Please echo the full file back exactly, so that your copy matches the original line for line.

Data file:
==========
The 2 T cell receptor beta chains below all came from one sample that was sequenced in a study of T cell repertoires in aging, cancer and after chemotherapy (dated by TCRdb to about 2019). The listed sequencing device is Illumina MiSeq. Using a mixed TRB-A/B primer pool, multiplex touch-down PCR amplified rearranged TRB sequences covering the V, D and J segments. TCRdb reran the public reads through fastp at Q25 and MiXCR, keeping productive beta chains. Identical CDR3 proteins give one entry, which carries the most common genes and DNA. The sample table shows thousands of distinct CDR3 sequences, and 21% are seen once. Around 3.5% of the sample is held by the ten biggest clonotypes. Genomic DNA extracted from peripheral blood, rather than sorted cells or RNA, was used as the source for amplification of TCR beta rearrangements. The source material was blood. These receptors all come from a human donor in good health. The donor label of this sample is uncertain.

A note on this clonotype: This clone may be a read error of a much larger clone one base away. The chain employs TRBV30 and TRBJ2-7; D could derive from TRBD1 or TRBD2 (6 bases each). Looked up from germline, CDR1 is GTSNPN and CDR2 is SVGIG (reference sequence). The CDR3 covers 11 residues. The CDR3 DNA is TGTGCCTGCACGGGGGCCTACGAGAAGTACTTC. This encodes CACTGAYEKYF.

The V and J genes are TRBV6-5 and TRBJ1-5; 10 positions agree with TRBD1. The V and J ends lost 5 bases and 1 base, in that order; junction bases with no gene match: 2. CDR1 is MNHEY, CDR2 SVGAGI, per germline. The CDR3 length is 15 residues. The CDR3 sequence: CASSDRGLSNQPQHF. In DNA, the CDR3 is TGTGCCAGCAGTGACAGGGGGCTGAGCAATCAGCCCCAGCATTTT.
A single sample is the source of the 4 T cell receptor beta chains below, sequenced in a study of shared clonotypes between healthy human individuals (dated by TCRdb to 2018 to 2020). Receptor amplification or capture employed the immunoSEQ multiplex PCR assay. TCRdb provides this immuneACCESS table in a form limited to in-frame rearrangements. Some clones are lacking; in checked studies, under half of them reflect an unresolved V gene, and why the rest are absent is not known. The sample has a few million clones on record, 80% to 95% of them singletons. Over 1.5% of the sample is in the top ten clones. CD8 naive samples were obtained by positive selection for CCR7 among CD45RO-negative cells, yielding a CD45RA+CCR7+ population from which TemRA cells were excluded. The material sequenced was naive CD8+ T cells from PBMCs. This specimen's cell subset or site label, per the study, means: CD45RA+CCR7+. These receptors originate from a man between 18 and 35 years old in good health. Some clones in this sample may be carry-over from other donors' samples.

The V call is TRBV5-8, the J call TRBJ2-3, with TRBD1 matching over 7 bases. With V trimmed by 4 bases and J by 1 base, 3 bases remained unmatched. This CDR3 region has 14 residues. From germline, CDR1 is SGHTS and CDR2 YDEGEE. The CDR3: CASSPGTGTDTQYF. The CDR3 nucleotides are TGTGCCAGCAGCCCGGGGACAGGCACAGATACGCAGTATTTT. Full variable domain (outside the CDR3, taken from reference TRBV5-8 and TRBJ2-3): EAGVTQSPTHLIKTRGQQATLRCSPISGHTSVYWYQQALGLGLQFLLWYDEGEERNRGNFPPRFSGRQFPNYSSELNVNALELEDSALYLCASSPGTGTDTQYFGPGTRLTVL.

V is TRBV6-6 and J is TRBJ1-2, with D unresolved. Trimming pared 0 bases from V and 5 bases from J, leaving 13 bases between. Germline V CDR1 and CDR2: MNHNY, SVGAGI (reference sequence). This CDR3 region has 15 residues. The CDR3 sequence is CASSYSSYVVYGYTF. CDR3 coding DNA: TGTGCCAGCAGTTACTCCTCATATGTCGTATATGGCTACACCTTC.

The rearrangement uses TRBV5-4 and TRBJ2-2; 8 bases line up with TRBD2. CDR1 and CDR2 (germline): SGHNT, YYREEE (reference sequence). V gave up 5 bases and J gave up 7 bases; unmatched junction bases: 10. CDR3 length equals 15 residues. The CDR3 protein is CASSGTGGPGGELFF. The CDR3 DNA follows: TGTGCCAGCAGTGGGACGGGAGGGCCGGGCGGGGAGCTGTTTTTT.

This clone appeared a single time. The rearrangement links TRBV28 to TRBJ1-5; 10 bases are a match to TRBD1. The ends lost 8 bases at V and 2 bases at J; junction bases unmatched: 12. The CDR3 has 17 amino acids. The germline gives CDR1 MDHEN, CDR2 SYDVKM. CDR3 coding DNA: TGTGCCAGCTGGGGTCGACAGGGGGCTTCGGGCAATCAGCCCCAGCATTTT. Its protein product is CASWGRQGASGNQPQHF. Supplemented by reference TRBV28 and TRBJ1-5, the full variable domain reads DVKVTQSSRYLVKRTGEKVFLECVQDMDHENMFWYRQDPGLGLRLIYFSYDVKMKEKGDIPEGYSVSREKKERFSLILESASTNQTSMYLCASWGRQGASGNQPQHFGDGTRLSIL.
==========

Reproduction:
The 2 T cell receptor beta chains below all came from one sample that was sequenced in a study of T cell repertoires in aging, cancer and after chemotherapy (dated by TCRdb to about 2019). The listed sequencing device is Illumina MiSeq. Using a mixed TRB-A/B primer pool, multiplex touch-down PCR amplified rearranged TRB sequences covering the V, D and J segments. TCRdb reran the public reads through fastp at Q25 and MiXCR, keeping productive beta chains. Identical CDR3 proteins give one entry, which carries the most common genes and DNA. The sample table shows thousands of distinct CDR3 sequences, and 21% are seen once. Around 3.5% of the sample is held by the ten biggest clonotypes. Genomic DNA extracted from peripheral blood, rather than sorted cells or RNA, was used as the source for amplification of TCR beta rearrangements. The source material was blood. These receptors all come from a human donor in good health. The donor label of this sample is uncertain.

A note on this clonotype: This clone may be a read error of a much larger clone one base away. The chain employs TRBV30 and TRBJ2-7; D could derive from TRBD1 or TRBD2 (6 bases each). Looked up from germline, CDR1 is GTSNPN and CDR2 is SVGIG (reference sequence). The CDR3 covers 11 residues. The CDR3 DNA is TGTGCCTGCACGGGGGCCTACGAGAAGTACTTC. This encodes CACTGAYEKYF.

The V and J genes are TRBV6-5 and TRBJ1-5; 10 positions agree with TRBD1. The V and J ends lost 5 bases and 1 base, in that order; junction bases with no gene match: 2. CDR1 is MNHEY, CDR2 SVGAGI, per germline. The CDR3 length is 15 residues. The CDR3 sequence: CASSDRGLSNQPQHF. In DNA, the CDR3 is TGTGCCAGCAGTGACAGGGGGCTGAGCAATCAGCCCCAGCATTTT.
A single sample is the source of the 4 T cell receptor beta chains below, sequenced in a study of shared clonotypes between healthy human individuals (dated by TCRdb to 2018 to 2020). Receptor amplification or capture employed the immunoSEQ multiplex PCR assay. TCRdb provides this immuneACCESS table in a form limited to in-frame rearrangements. Some clones are lacking; in checked studies, under half of them reflect an unresolved V gene, and why the rest are absent is not known. The sample has a few million clones on record, 80% to 95% of them singletons. Over 1.5% of the sample is in the top ten clones. CD8 naive samples were obtained by positive selection for CCR7 among CD45RO-negative cells, yielding a CD45RA+CCR7+ population from which TemRA cells were excluded. The material sequenced was naive CD8+ T cells from PBMCs. This specimen's cell subset or site label, per the study, means: CD45RA+CCR7+. These receptors originate from a man between 18 and 35 years old in good health. Some clones in this sample may be carry-over from other donors' samples.

The V call is TRBV5-8, the J call TRBJ2-3, with TRBD1 matching over 7 bases. With V trimmed by 4 bases and J by 1 base, 3 bases remained unmatched. This CDR3 region has 14 residues. From germline, CDR1 is SGHTS and CDR2 YDEGEE. The CDR3: CASSPGTGTDTQYF. The CDR3 nucleotides are TGTGCCAGCAGCCCGGGGACAGGCACAGATACGCAGTATTTT. Full variable domain (outside the CDR3, taken from reference TRBV5-8 and TRBJ2-3): EAGVTQSPTHLIKTRGQQATLRCSPISGHTSVYWYQQALGLGLQFLLWYDEGEERNRGNFPPRFSGRQFPNYSSELNVNALELEDSALYLCASSPGTGTDTQYFGPGTRLTVL.

V is TRBV6-6 and J is TRBJ1-2, with D unresolved. Trimming pared 0 bases from V and 5 bases from J, leaving 13 bases between. Germline V CDR1 and CDR2: MNHNY, SVGAGI (reference sequence). This CDR3 region has 15 residues. The CDR3 sequence is CASSYSSYVVYGYTF. CDR3 coding DNA: TGTGCCAGCAGTTACTCCTCATATGTCGTATATGGCTACACCTTC.

The rearrangement uses TRBV5-4 and TRBJ2-2; 8 bases line up with TRBD2. CDR1 and CDR2 (germline): SGHNT, YYREEE (reference sequence). V gave up 5 bases and J gave up 7 bases; unmatched junction bases: 10. CDR3 length equals 15 residues. The CDR3 protein is CASSGTGGPGGELFF. The CDR3 DNA follows: TGTGCCAGCAGTGGGACGGGAGGGCCGGGCGGGGAGCTGTTTTTT.

This clone appeared a single time. The rearrangement links TRBV28 to TRBJ1-5; 10 bases are a match to TRBD1. The ends lost 8 bases at V and 2 bases at J; junction bases unmatched: 12. The CDR3 has 17 amino acids. The germline gives CDR1 MDHEN, CDR2 SYDVKM. CDR3 coding DNA: TGTGCCAGCTGGGGTCGACAGGGGGCTTCGGGCAATCAGCCCCAGCATTTT. Its protein product is CASWGRQGASGNQPQHF. Supplemented by reference TRBV28 and TRBJ1-5, the full variable domain reads DVKVTQSSRYLVKRTGEKVFLECVQDMDHENMFWYRQDPGLGLRLIYFSYDVKMKEKGDIPEGYSVSREKKERFSLILESASTNQTSMYLCASWGRQGASGNQPQHFGDGTRLSIL.